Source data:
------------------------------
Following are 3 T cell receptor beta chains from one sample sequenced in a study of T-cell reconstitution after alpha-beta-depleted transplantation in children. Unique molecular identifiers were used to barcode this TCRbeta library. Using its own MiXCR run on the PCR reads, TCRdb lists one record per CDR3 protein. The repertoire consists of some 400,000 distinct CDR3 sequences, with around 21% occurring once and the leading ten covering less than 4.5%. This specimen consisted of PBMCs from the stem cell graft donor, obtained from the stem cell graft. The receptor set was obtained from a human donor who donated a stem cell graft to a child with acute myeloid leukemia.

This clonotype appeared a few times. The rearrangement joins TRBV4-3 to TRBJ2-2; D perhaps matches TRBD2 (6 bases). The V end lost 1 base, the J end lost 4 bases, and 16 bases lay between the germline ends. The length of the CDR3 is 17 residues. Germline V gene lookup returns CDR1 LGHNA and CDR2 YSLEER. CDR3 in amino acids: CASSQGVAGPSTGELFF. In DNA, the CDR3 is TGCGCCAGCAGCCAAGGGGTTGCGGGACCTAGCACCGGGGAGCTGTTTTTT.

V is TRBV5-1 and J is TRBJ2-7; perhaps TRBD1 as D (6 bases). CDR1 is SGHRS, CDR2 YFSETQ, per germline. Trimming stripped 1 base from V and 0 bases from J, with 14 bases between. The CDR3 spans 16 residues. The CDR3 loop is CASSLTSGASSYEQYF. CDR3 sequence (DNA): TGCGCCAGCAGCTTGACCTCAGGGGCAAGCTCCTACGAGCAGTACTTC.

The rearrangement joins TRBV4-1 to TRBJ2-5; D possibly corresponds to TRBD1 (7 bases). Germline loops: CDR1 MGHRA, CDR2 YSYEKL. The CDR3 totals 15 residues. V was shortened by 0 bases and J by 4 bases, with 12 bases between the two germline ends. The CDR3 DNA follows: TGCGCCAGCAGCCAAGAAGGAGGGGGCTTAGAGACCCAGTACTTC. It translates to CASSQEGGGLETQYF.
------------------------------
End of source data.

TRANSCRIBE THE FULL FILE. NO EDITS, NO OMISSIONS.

Following are 3 T cell receptor beta chains from one sample sequenced in a study of T-cell reconstitution after alpha-beta-depleted transplantation in children. Unique molecular identifiers were used to barcode this TCRbeta library. Using its own MiXCR run on the PCR reads, TCRdb lists one record per CDR3 protein. The repertoire consists of some 400,000 distinct CDR3 sequences, with around 21% occurring once and the leading ten covering less than 4.5%. This specimen consisted of PBMCs from the stem cell graft donor, obtained from the stem cell graft. The receptor set was obtained from a human donor who donated a stem cell graft to a child with acute myeloid leukemia.

This clonotype appeared a few times. The rearrangement joins TRBV4-3 to TRBJ2-2; D perhaps matches TRBD2 (6 bases). The V end lost 1 base, the J end lost 4 bases, and 16 bases lay between the germline ends. The length of the CDR3 is 17 residues. Germline V gene lookup returns CDR1 LGHNA and CDR2 YSLEER. CDR3 in amino acids: CASSQGVAGPSTGELFF. In DNA, the CDR3 is TGCGCCAGCAGCCAAGGGGTTGCGGGACCTAGCACCGGGGAGCTGTTTTTT.

V is TRBV5-1 and J is TRBJ2-7; perhaps TRBD1 as D (6 bases). CDR1 is SGHRS, CDR2 YFSETQ, per germline. Trimming stripped 1 base from V and 0 bases from J, with 14 bases between. The CDR3 spans 16 residues. The CDR3 loop is CASSLTSGASSYEQYF. CDR3 sequence (DNA): TGCGCCAGCAGCTTGACCTCAGGGGCAAGCTCCTACGAGCAGTACTTC.

The rearrangement joins TRBV4-1 to TRBJ2-5; D possibly corresponds to TRBD1 (7 bases). Germline loops: CDR1 MGHRA, CDR2 YSYEKL. The CDR3 totals 15 residues. V was shortened by 0 bases and J by 4 bases, with 12 bases between the two germline ends. The CDR3 DNA follows: TGCGCCAGCAGCCAAGAAGGAGGGGGCTTAGAGACCCAGTACTTC. It translates to CASSQEGGGLETQYF.